Rubalcaba, Gonzalo

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Rubalcaba, Gonzalo

Rubalcaba, Gonzalo , Cuban jazz pianist; b. Havana, Cuba, May 27, 1963. His father, Guillermo, was an acclaimed Cuban pianist who played with the orch. of innovator Enrique Jorrin; his grandfather, Jacobo, penned some of the most beloved danzones of Cuban ballroom society. Despite the U.S. embargo, friends used to smuggle records in and he heard American radio. While he studied classical music at the Amadeo Roldan Cons. in Havana, at home he listened to Art Tatum, Count Basie, Charlie Parker, and Dizzy Gillespie. By the time he was a teenager, he and friends had formed a jazz-oriented band. He eventually performed in Europe and South America. In 1985, Dizzy Gillespie heard Rubalcaba in Havana and pronounced him the greatest jazz pianist he had encountered in more than a decade. Gillespie tried to bring him to N.Y., but the State Department denied his visa. Wynton Marsalis, Charlie Haden and others lobbied in his favor, but several years passed. He played the Montreal Jazz Festival in 1992. When Gillespie died in January 1993, he was invited by Lorraine, Gillespie’s widow, to attend the funeral as one of the pallbearers, and was allowed a visa to attend the funeral. Later that year, he played a concert at Lincoln Center to great critical acclaim. His move to the Dominican Republic in the mid-1990s made it possible for him to get paid for working in the U.S. (since he was a non-resident of Cuba). The fact that he has clung to his Cuban citizenship and refused to seek asylum in the U.S. has drawn vitriol from some reporters, audiences, anti-Castro lobbyists, and many Cuban émigrés. He moved his family to Fla. with the permission of the Cuban government. He made his Chicago-area debut 1997 at Ravinia.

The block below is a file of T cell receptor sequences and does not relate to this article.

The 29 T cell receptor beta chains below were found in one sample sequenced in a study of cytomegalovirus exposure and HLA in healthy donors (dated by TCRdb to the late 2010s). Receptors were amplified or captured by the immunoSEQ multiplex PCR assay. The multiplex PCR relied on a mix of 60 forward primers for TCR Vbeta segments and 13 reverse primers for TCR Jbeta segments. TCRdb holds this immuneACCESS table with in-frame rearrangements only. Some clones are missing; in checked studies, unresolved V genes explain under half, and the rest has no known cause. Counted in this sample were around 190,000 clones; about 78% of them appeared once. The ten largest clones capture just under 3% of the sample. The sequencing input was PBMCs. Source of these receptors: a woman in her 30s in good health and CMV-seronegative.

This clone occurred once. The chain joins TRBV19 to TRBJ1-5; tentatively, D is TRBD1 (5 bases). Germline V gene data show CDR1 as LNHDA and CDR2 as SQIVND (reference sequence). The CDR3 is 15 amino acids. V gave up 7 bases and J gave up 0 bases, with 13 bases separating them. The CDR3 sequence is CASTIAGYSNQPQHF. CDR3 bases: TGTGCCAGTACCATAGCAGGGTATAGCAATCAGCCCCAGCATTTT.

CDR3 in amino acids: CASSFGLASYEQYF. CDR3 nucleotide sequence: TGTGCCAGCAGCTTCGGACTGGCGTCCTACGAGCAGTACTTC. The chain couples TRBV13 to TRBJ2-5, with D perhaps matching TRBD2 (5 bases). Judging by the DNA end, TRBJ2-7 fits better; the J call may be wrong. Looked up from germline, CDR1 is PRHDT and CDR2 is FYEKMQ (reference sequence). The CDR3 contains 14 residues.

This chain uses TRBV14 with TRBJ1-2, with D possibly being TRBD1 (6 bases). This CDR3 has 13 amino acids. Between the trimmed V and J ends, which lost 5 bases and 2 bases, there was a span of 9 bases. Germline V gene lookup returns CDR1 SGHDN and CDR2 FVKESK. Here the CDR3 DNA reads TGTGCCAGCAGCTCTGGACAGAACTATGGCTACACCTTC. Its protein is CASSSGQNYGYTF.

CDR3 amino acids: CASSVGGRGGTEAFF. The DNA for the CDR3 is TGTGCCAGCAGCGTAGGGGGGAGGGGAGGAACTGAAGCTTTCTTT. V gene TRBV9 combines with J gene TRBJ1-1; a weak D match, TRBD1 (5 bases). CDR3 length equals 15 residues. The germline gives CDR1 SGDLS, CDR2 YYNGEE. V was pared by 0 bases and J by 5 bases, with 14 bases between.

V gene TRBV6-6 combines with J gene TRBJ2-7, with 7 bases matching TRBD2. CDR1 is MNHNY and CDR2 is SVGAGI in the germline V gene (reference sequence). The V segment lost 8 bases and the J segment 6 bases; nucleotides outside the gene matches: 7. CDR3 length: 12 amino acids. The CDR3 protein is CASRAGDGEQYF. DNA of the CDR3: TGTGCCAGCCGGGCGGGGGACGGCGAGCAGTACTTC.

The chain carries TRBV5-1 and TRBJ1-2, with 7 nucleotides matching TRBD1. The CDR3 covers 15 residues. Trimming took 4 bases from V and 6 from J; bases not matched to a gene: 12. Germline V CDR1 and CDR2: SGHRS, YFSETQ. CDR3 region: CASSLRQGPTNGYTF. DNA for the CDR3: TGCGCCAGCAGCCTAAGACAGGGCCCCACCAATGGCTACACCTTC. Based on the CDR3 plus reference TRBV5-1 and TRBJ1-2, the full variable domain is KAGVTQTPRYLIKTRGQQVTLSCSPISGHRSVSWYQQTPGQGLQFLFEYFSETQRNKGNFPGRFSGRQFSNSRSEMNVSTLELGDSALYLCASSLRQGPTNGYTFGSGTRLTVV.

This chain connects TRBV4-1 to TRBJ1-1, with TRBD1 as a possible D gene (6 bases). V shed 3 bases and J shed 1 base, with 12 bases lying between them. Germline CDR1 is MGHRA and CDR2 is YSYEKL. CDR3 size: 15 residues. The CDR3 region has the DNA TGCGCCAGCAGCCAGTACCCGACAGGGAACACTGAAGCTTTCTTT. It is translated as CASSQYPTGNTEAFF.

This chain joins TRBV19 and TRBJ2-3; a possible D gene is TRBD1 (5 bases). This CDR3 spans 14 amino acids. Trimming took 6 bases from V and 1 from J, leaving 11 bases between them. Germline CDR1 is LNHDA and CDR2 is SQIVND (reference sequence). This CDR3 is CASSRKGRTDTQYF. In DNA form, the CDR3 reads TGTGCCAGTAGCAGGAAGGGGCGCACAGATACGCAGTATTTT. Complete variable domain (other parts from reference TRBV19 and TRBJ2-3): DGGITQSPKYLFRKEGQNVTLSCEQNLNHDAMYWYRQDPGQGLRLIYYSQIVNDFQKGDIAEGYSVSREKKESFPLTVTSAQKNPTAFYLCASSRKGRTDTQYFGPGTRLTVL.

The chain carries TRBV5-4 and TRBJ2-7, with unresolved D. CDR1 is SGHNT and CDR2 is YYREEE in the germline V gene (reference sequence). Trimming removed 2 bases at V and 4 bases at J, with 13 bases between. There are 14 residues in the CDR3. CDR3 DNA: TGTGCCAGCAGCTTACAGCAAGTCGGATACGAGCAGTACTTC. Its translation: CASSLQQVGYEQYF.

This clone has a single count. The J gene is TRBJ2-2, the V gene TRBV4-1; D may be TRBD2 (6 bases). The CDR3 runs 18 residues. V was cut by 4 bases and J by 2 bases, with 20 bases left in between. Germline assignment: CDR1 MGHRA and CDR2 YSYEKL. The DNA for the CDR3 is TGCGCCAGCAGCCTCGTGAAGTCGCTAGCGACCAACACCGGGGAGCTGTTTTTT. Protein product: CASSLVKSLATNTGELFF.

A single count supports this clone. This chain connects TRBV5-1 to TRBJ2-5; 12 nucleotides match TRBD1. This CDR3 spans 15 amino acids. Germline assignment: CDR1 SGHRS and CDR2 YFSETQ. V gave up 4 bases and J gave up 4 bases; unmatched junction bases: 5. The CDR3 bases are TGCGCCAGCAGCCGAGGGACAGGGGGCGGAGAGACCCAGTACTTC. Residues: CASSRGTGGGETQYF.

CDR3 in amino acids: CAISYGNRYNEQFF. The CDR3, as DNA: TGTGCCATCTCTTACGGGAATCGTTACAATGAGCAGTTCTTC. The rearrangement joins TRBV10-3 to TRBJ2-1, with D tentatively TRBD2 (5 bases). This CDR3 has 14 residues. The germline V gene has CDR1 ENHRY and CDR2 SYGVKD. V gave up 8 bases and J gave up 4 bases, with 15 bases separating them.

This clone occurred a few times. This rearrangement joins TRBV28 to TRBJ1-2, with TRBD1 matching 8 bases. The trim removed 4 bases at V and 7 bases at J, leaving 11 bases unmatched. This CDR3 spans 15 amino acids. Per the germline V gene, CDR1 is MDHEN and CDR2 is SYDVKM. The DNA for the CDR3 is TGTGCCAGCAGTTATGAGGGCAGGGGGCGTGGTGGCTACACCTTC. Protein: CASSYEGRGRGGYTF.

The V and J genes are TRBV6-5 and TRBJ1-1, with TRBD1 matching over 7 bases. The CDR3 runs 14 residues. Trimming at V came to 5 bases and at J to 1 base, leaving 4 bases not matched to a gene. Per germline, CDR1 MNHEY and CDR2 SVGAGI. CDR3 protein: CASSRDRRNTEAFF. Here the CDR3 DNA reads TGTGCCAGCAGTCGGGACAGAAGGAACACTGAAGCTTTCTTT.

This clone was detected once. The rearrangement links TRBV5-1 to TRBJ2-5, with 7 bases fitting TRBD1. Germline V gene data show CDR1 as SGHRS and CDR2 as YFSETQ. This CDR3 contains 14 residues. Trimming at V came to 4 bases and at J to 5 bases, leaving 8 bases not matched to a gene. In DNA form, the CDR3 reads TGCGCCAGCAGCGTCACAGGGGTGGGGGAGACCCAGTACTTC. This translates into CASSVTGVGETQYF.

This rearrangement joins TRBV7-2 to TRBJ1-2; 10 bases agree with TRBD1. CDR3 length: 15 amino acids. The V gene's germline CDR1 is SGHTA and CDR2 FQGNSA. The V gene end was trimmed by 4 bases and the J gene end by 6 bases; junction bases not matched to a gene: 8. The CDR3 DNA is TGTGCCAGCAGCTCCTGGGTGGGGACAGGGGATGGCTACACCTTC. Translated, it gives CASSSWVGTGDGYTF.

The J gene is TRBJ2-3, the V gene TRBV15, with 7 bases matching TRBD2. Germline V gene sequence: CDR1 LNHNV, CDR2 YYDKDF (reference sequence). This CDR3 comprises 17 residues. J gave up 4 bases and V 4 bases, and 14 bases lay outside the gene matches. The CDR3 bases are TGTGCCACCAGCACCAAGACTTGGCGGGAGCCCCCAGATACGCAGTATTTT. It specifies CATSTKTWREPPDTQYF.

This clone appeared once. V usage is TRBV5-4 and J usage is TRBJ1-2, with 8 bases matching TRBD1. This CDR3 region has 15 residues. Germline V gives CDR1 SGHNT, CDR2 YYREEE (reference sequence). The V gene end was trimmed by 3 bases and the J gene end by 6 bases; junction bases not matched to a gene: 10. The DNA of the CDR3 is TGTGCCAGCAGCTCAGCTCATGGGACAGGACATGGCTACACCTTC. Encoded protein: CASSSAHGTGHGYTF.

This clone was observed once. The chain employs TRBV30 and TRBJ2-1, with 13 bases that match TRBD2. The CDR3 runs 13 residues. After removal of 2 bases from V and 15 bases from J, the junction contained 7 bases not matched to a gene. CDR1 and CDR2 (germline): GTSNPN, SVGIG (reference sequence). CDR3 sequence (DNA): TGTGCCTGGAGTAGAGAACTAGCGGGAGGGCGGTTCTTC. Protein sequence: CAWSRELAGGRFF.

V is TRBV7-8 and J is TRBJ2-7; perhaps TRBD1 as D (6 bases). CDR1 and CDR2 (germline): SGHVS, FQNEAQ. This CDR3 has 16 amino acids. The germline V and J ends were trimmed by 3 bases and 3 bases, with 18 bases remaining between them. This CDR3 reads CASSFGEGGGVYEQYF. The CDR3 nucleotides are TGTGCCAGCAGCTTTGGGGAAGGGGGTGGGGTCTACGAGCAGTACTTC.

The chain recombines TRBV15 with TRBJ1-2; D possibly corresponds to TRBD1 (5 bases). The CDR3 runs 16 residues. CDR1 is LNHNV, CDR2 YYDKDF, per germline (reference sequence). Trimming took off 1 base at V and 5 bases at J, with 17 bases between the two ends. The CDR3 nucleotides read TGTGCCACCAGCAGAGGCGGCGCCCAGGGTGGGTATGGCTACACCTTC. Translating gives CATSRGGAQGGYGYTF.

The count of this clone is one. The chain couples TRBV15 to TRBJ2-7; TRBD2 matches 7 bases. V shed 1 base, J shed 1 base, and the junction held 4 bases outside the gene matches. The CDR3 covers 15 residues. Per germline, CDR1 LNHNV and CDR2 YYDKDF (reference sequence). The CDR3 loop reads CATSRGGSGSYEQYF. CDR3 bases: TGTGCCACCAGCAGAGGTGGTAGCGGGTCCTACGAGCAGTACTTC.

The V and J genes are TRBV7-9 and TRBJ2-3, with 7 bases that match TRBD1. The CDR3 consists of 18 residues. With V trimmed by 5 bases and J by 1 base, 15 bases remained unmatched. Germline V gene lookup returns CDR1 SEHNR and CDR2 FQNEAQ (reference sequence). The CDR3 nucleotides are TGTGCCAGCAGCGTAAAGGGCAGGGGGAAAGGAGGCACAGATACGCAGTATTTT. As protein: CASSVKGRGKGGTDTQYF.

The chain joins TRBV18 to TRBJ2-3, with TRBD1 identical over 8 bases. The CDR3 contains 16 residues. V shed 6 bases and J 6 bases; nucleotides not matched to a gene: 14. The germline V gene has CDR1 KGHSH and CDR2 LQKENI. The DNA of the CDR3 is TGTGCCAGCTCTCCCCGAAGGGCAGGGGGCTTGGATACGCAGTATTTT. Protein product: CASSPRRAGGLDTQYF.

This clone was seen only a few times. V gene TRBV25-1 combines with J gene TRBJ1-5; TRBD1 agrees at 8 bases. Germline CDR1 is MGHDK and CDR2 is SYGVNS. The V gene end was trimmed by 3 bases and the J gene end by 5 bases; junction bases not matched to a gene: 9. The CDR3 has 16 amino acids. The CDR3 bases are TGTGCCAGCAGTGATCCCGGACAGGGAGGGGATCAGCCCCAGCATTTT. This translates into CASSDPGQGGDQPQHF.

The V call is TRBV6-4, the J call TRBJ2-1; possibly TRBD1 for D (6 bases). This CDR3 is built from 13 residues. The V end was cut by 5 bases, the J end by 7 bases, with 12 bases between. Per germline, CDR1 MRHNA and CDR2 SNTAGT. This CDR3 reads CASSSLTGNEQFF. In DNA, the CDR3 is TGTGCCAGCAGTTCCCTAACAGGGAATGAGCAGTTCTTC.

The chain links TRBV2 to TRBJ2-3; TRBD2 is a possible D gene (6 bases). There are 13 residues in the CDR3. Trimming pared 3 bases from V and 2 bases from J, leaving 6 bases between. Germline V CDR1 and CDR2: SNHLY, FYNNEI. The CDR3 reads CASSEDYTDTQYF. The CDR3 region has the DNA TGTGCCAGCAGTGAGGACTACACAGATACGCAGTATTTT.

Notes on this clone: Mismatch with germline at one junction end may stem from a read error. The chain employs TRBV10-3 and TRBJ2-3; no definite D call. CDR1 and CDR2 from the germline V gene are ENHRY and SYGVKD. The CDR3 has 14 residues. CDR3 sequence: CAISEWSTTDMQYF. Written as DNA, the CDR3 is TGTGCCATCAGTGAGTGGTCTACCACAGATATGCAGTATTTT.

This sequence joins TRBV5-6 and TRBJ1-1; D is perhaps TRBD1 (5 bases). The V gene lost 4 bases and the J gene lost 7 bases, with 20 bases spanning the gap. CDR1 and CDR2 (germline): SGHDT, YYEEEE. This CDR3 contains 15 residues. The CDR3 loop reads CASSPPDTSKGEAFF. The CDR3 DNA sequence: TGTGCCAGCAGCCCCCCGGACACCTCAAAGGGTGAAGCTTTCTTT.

Mi Gran Pasion (1987); Live in Havana (1989); Giraldilla (1990); Discovery: Live at Montreux (1990); Images: Live at Mt. Fuji (1991); Blessing (1991); Suite 4 Y 20 (1992); Rapsodia (1992); Diz (1993).

—Lewis Porter